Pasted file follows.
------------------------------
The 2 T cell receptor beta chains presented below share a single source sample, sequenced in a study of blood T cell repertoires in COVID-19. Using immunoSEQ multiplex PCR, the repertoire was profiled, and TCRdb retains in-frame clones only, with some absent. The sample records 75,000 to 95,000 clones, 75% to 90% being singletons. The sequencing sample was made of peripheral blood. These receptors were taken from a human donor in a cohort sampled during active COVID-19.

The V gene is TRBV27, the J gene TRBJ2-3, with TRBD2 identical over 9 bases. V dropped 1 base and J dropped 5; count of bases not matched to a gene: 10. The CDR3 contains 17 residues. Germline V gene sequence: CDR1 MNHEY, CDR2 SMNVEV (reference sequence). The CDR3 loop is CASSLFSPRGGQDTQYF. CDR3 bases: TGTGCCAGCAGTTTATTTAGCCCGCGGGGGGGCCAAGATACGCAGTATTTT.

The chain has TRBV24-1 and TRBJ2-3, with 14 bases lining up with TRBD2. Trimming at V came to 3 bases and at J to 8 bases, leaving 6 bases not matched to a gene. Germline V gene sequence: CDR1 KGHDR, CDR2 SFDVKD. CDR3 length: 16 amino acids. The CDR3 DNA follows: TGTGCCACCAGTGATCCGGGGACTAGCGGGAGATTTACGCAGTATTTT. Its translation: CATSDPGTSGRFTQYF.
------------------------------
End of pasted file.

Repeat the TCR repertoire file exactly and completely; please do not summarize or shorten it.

The 2 T cell receptor beta chains presented below share a single source sample, sequenced in a study of blood T cell repertoires in COVID-19. Using immunoSEQ multiplex PCR, the repertoire was profiled, and TCRdb retains in-frame clones only, with some absent. The sample records 75,000 to 95,000 clones, 75% to 90% being singletons. The sequencing sample was made of peripheral blood. These receptors were taken from a human donor in a cohort sampled during active COVID-19.

The V gene is TRBV27, the J gene TRBJ2-3, with TRBD2 identical over 9 bases. V dropped 1 base and J dropped 5; count of bases not matched to a gene: 10. The CDR3 contains 17 residues. Germline V gene sequence: CDR1 MNHEY, CDR2 SMNVEV (reference sequence). The CDR3 loop is CASSLFSPRGGQDTQYF. CDR3 bases: TGTGCCAGCAGTTTATTTAGCCCGCGGGGGGGCCAAGATACGCAGTATTTT.

The chain has TRBV24-1 and TRBJ2-3, with 14 bases lining up with TRBD2. Trimming at V came to 3 bases and at J to 8 bases, leaving 6 bases not matched to a gene. Germline V gene sequence: CDR1 KGHDR, CDR2 SFDVKD. CDR3 length: 16 amino acids. The CDR3 DNA follows: TGTGCCACCAGTGATCCGGGGACTAGCGGGAGATTTACGCAGTATTTT. Its translation: CATSDPGTSGRFTQYF.